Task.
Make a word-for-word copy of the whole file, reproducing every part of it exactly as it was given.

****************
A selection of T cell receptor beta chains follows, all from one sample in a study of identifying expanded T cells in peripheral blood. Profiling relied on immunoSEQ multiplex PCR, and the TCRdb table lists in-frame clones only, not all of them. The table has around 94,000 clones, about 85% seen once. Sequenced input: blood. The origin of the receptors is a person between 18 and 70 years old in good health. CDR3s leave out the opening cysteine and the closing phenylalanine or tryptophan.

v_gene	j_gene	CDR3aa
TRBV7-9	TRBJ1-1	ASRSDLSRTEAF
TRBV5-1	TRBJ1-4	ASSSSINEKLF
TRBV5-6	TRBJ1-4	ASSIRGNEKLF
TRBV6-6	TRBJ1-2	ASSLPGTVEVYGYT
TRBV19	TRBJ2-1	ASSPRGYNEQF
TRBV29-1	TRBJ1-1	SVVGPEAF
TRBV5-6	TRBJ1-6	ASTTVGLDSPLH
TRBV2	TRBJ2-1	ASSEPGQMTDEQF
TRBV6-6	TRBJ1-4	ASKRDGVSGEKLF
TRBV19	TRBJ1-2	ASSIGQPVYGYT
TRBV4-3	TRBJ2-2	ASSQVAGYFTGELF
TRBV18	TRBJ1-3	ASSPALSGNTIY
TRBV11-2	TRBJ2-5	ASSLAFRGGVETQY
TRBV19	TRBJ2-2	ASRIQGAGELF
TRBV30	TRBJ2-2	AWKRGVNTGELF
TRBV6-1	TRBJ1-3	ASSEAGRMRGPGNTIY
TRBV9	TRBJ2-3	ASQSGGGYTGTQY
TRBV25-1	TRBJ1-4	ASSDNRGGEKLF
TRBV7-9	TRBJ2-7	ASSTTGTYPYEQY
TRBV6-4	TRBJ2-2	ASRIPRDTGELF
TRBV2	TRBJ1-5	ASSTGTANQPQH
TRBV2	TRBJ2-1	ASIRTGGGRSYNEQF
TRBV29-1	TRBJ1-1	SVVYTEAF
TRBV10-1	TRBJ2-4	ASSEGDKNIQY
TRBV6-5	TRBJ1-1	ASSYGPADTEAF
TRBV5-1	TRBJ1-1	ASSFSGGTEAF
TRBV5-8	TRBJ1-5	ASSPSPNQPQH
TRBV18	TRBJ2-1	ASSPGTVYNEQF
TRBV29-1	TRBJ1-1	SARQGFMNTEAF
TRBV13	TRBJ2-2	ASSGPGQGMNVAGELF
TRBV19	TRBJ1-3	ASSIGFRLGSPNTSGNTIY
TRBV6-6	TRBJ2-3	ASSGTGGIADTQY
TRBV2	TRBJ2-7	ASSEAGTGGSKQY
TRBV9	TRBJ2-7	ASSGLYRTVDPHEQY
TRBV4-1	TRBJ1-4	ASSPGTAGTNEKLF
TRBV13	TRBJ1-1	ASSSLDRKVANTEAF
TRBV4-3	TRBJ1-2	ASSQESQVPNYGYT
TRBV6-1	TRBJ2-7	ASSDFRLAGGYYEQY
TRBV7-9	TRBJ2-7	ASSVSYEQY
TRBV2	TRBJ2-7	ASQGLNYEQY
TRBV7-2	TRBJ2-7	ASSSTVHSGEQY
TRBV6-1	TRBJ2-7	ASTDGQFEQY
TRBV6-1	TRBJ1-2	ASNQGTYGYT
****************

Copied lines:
A selection of T cell receptor beta chains follows, all from one sample in a study of identifying expanded T cells in peripheral blood. Profiling relied on immunoSEQ multiplex PCR, and the TCRdb table lists in-frame clones only, not all of them. The table has around 94,000 clones, about 85% seen once. Sequenced input: blood. The origin of the receptors is a person between 18 and 70 years old in good health. CDR3s leave out the opening cysteine and the closing phenylalanine or tryptophan.

v_gene	j_gene	CDR3aa
TRBV7-9	TRBJ1-1	ASRSDLSRTEAF
TRBV5-1	TRBJ1-4	ASSSSINEKLF
TRBV5-6	TRBJ1-4	ASSIRGNEKLF
TRBV6-6	TRBJ1-2	ASSLPGTVEVYGYT
TRBV19	TRBJ2-1	ASSPRGYNEQF
TRBV29-1	TRBJ1-1	SVVGPEAF
TRBV5-6	TRBJ1-6	ASTTVGLDSPLH
TRBV2	TRBJ2-1	ASSEPGQMTDEQF
TRBV6-6	TRBJ1-4	ASKRDGVSGEKLF
TRBV19	TRBJ1-2	ASSIGQPVYGYT
TRBV4-3	TRBJ2-2	ASSQVAGYFTGELF
TRBV18	TRBJ1-3	ASSPALSGNTIY
TRBV11-2	TRBJ2-5	ASSLAFRGGVETQY
TRBV19	TRBJ2-2	ASRIQGAGELF
TRBV30	TRBJ2-2	AWKRGVNTGELF
TRBV6-1	TRBJ1-3	ASSEAGRMRGPGNTIY
TRBV9	TRBJ2-3	ASQSGGGYTGTQY
TRBV25-1	TRBJ1-4	ASSDNRGGEKLF
TRBV7-9	TRBJ2-7	ASSTTGTYPYEQY
TRBV6-4	TRBJ2-2	ASRIPRDTGELF
TRBV2	TRBJ1-5	ASSTGTANQPQH
TRBV2	TRBJ2-1	ASIRTGGGRSYNEQF
TRBV29-1	TRBJ1-1	SVVYTEAF
TRBV10-1	TRBJ2-4	ASSEGDKNIQY
TRBV6-5	TRBJ1-1	ASSYGPADTEAF
TRBV5-1	TRBJ1-1	ASSFSGGTEAF
TRBV5-8	TRBJ1-5	ASSPSPNQPQH
TRBV18	TRBJ2-1	ASSPGTVYNEQF
TRBV29-1	TRBJ1-1	SARQGFMNTEAF
TRBV13	TRBJ2-2	ASSGPGQGMNVAGELF
TRBV19	TRBJ1-3	ASSIGFRLGSPNTSGNTIY
TRBV6-6	TRBJ2-3	ASSGTGGIADTQY
TRBV2	TRBJ2-7	ASSEAGTGGSKQY
TRBV9	TRBJ2-7	ASSGLYRTVDPHEQY
TRBV4-1	TRBJ1-4	ASSPGTAGTNEKLF
TRBV13	TRBJ1-1	ASSSLDRKVANTEAF
TRBV4-3	TRBJ1-2	ASSQESQVPNYGYT
TRBV6-1	TRBJ2-7	ASSDFRLAGGYYEQY
TRBV7-9	TRBJ2-7	ASSVSYEQY
TRBV2	TRBJ2-7	ASQGLNYEQY
TRBV7-2	TRBJ2-7	ASSSTVHSGEQY
TRBV6-1	TRBJ2-7	ASTDGQFEQY
TRBV6-1	TRBJ1-2	ASNQGTYGYT